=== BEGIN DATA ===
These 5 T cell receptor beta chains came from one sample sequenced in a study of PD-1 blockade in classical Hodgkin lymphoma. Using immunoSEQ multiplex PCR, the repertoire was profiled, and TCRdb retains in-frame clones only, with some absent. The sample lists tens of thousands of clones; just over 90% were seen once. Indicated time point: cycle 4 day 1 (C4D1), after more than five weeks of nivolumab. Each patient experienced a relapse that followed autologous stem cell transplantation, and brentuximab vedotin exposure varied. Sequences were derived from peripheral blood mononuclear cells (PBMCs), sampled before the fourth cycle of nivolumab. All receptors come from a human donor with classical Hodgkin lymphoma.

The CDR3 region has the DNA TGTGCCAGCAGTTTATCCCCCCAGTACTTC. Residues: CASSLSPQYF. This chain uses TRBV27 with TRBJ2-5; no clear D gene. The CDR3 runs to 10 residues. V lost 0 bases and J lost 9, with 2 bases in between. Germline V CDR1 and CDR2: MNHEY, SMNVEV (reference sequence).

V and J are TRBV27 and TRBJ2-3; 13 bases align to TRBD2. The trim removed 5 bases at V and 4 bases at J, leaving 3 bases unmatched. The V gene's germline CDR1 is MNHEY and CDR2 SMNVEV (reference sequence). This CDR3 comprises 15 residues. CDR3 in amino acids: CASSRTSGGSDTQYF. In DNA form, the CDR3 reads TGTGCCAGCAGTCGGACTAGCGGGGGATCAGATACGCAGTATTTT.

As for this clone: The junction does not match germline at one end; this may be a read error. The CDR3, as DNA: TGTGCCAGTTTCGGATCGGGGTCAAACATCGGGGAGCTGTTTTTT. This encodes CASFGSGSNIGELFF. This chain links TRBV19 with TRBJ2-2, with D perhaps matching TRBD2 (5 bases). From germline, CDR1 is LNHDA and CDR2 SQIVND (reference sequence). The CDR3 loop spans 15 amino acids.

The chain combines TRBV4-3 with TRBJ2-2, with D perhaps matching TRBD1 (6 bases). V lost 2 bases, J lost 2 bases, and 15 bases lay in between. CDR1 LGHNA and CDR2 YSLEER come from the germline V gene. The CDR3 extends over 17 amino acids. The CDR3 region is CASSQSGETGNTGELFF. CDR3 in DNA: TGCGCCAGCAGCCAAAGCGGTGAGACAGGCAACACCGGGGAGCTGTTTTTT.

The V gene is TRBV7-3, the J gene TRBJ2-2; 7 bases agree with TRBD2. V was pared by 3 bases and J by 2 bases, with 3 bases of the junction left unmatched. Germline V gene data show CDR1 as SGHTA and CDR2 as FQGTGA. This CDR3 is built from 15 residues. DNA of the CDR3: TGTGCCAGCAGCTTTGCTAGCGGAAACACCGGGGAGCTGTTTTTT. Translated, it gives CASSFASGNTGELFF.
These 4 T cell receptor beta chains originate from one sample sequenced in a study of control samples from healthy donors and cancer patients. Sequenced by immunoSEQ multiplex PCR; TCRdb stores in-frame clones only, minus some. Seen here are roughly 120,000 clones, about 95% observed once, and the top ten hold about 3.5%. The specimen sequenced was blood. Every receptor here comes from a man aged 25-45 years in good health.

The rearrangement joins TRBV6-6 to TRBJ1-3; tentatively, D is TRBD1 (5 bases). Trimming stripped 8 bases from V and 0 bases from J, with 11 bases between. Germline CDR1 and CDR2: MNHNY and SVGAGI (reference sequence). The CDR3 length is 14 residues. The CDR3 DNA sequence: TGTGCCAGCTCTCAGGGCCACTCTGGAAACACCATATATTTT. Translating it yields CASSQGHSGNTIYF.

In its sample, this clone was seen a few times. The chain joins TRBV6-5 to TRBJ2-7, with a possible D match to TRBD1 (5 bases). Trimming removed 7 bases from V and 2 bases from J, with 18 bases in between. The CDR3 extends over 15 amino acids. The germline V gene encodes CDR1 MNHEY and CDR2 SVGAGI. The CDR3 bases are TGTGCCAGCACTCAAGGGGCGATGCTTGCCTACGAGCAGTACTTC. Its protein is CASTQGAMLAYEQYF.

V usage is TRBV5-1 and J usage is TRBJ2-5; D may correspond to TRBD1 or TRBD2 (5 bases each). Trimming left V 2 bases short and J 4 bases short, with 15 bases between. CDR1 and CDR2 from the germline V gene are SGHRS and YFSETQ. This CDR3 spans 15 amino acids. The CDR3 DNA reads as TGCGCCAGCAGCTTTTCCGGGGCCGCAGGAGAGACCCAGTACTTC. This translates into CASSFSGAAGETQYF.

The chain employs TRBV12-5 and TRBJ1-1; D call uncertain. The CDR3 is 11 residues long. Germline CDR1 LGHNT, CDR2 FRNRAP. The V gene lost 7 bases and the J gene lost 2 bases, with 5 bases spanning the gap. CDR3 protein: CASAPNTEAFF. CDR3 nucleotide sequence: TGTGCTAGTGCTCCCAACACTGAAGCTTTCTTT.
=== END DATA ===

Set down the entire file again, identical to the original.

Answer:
These 5 T cell receptor beta chains came from one sample sequenced in a study of PD-1 blockade in classical Hodgkin lymphoma. Using immunoSEQ multiplex PCR, the repertoire was profiled, and TCRdb retains in-frame clones only, with some absent. The sample lists tens of thousands of clones; just over 90% were seen once. Indicated time point: cycle 4 day 1 (C4D1), after more than five weeks of nivolumab. Each patient experienced a relapse that followed autologous stem cell transplantation, and brentuximab vedotin exposure varied. Sequences were derived from peripheral blood mononuclear cells (PBMCs), sampled before the fourth cycle of nivolumab. All receptors come from a human donor with classical Hodgkin lymphoma.

The CDR3 region has the DNA TGTGCCAGCAGTTTATCCCCCCAGTACTTC. Residues: CASSLSPQYF. This chain uses TRBV27 with TRBJ2-5; no clear D gene. The CDR3 runs to 10 residues. V lost 0 bases and J lost 9, with 2 bases in between. Germline V CDR1 and CDR2: MNHEY, SMNVEV (reference sequence).

V and J are TRBV27 and TRBJ2-3; 13 bases align to TRBD2. The trim removed 5 bases at V and 4 bases at J, leaving 3 bases unmatched. The V gene's germline CDR1 is MNHEY and CDR2 SMNVEV (reference sequence). This CDR3 comprises 15 residues. CDR3 in amino acids: CASSRTSGGSDTQYF. In DNA form, the CDR3 reads TGTGCCAGCAGTCGGACTAGCGGGGGATCAGATACGCAGTATTTT.

As for this clone: The junction does not match germline at one end; this may be a read error. The CDR3, as DNA: TGTGCCAGTTTCGGATCGGGGTCAAACATCGGGGAGCTGTTTTTT. This encodes CASFGSGSNIGELFF. This chain links TRBV19 with TRBJ2-2, with D perhaps matching TRBD2 (5 bases). From germline, CDR1 is LNHDA and CDR2 SQIVND (reference sequence). The CDR3 loop spans 15 amino acids.

The chain combines TRBV4-3 with TRBJ2-2, with D perhaps matching TRBD1 (6 bases). V lost 2 bases, J lost 2 bases, and 15 bases lay in between. CDR1 LGHNA and CDR2 YSLEER come from the germline V gene. The CDR3 extends over 17 amino acids. The CDR3 region is CASSQSGETGNTGELFF. CDR3 in DNA: TGCGCCAGCAGCCAAAGCGGTGAGACAGGCAACACCGGGGAGCTGTTTTTT.

The V gene is TRBV7-3, the J gene TRBJ2-2; 7 bases agree with TRBD2. V was pared by 3 bases and J by 2 bases, with 3 bases of the junction left unmatched. Germline V gene data show CDR1 as SGHTA and CDR2 as FQGTGA. This CDR3 is built from 15 residues. DNA of the CDR3: TGTGCCAGCAGCTTTGCTAGCGGAAACACCGGGGAGCTGTTTTTT. Translated, it gives CASSFASGNTGELFF.
These 4 T cell receptor beta chains originate from one sample sequenced in a study of control samples from healthy donors and cancer patients. Sequenced by immunoSEQ multiplex PCR; TCRdb stores in-frame clones only, minus some. Seen here are roughly 120,000 clones, about 95% observed once, and the top ten hold about 3.5%. The specimen sequenced was blood. Every receptor here comes from a man aged 25-45 years in good health.

The rearrangement joins TRBV6-6 to TRBJ1-3; tentatively, D is TRBD1 (5 bases). Trimming stripped 8 bases from V and 0 bases from J, with 11 bases between. Germline CDR1 and CDR2: MNHNY and SVGAGI (reference sequence). The CDR3 length is 14 residues. The CDR3 DNA sequence: TGTGCCAGCTCTCAGGGCCACTCTGGAAACACCATATATTTT. Translating it yields CASSQGHSGNTIYF.

In its sample, this clone was seen a few times. The chain joins TRBV6-5 to TRBJ2-7, with a possible D match to TRBD1 (5 bases). Trimming removed 7 bases from V and 2 bases from J, with 18 bases in between. The CDR3 extends over 15 amino acids. The germline V gene encodes CDR1 MNHEY and CDR2 SVGAGI. The CDR3 bases are TGTGCCAGCACTCAAGGGGCGATGCTTGCCTACGAGCAGTACTTC. Its protein is CASTQGAMLAYEQYF.

V usage is TRBV5-1 and J usage is TRBJ2-5; D may correspond to TRBD1 or TRBD2 (5 bases each). Trimming left V 2 bases short and J 4 bases short, with 15 bases between. CDR1 and CDR2 from the germline V gene are SGHRS and YFSETQ. This CDR3 spans 15 amino acids. The CDR3 DNA reads as TGCGCCAGCAGCTTTTCCGGGGCCGCAGGAGAGACCCAGTACTTC. This translates into CASSFSGAAGETQYF.

The chain employs TRBV12-5 and TRBJ1-1; D call uncertain. The CDR3 is 11 residues long. Germline CDR1 LGHNT, CDR2 FRNRAP. The V gene lost 7 bases and the J gene lost 2 bases, with 5 bases spanning the gap. CDR3 protein: CASAPNTEAFF. CDR3 nucleotide sequence: TGTGCTAGTGCTCCCAACACTGAAGCTTTCTTT.